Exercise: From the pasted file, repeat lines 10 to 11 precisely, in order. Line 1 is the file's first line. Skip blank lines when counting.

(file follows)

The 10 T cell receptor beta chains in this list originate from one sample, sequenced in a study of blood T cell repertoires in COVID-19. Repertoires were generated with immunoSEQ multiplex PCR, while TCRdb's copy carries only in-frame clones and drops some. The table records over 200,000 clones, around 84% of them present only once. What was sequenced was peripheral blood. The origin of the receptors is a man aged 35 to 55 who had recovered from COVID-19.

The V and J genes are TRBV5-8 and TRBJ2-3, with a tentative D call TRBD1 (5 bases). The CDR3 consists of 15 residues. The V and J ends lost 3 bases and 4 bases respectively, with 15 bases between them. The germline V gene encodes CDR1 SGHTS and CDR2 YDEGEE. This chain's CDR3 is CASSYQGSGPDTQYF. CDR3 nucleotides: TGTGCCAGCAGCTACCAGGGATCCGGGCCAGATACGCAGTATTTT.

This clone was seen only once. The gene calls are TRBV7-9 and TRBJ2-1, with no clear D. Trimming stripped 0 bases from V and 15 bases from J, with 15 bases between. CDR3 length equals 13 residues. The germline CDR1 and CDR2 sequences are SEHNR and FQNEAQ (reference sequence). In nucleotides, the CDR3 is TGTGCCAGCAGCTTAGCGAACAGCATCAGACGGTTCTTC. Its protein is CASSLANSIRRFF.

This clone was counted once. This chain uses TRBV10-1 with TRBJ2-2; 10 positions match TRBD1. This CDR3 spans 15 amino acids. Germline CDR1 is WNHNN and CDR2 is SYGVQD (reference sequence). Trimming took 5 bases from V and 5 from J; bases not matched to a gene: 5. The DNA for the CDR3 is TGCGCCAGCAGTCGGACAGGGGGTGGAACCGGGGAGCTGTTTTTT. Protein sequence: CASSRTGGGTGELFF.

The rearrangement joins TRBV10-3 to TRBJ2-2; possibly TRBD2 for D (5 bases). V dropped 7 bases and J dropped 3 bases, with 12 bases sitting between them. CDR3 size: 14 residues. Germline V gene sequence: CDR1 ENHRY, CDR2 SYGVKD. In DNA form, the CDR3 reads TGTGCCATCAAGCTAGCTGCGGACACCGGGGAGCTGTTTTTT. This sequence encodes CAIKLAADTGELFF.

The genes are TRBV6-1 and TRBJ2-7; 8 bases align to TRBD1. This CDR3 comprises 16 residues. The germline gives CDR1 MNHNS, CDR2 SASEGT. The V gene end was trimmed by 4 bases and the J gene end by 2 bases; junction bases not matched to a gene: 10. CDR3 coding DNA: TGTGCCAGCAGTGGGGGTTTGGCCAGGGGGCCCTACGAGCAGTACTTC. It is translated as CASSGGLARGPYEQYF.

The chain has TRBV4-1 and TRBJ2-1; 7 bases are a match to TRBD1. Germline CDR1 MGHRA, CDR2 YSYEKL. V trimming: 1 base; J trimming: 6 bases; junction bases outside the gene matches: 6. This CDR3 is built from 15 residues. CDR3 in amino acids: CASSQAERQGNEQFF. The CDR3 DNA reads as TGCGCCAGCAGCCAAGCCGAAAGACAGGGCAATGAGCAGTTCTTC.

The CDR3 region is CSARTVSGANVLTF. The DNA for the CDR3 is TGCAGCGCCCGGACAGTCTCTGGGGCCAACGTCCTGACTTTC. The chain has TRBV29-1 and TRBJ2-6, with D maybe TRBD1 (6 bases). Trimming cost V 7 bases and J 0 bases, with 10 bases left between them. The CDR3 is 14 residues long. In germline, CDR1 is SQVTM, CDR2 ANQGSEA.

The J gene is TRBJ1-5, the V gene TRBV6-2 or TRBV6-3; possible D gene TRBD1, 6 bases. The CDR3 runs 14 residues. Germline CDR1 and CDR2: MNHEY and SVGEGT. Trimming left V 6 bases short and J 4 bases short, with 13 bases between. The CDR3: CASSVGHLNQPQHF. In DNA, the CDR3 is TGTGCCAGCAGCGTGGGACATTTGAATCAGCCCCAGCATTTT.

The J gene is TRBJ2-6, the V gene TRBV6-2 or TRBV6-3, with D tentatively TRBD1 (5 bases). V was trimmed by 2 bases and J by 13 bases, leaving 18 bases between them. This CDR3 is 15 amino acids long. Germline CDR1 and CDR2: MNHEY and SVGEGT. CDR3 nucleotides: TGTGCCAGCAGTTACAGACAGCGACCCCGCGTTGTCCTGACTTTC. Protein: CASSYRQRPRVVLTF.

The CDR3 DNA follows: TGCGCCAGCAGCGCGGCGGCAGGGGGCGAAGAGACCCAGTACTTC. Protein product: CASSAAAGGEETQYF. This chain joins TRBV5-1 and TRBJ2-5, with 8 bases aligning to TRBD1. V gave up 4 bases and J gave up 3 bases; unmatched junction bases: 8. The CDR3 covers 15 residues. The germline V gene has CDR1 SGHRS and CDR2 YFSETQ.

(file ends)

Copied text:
The J gene is TRBJ2-6, the V gene TRBV6-2 or TRBV6-3, with D tentatively TRBD1 (5 bases). V was trimmed by 2 bases and J by 13 bases, leaving 18 bases between them. This CDR3 is 15 amino acids long. Germline CDR1 and CDR2: MNHEY and SVGEGT. CDR3 nucleotides: TGTGCCAGCAGTTACAGACAGCGACCCCGCGTTGTCCTGACTTTC. Protein: CASSYRQRPRVVLTF.

The CDR3 DNA follows: TGCGCCAGCAGCGCGGCGGCAGGGGGCGAAGAGACCCAGTACTTC. Protein product: CASSAAAGGEETQYF. This chain joins TRBV5-1 and TRBJ2-5, with 8 bases aligning to TRBD1. V gave up 4 bases and J gave up 3 bases; unmatched junction bases: 8. The CDR3 covers 15 residues. The germline V gene has CDR1 SGHRS and CDR2 YFSETQ.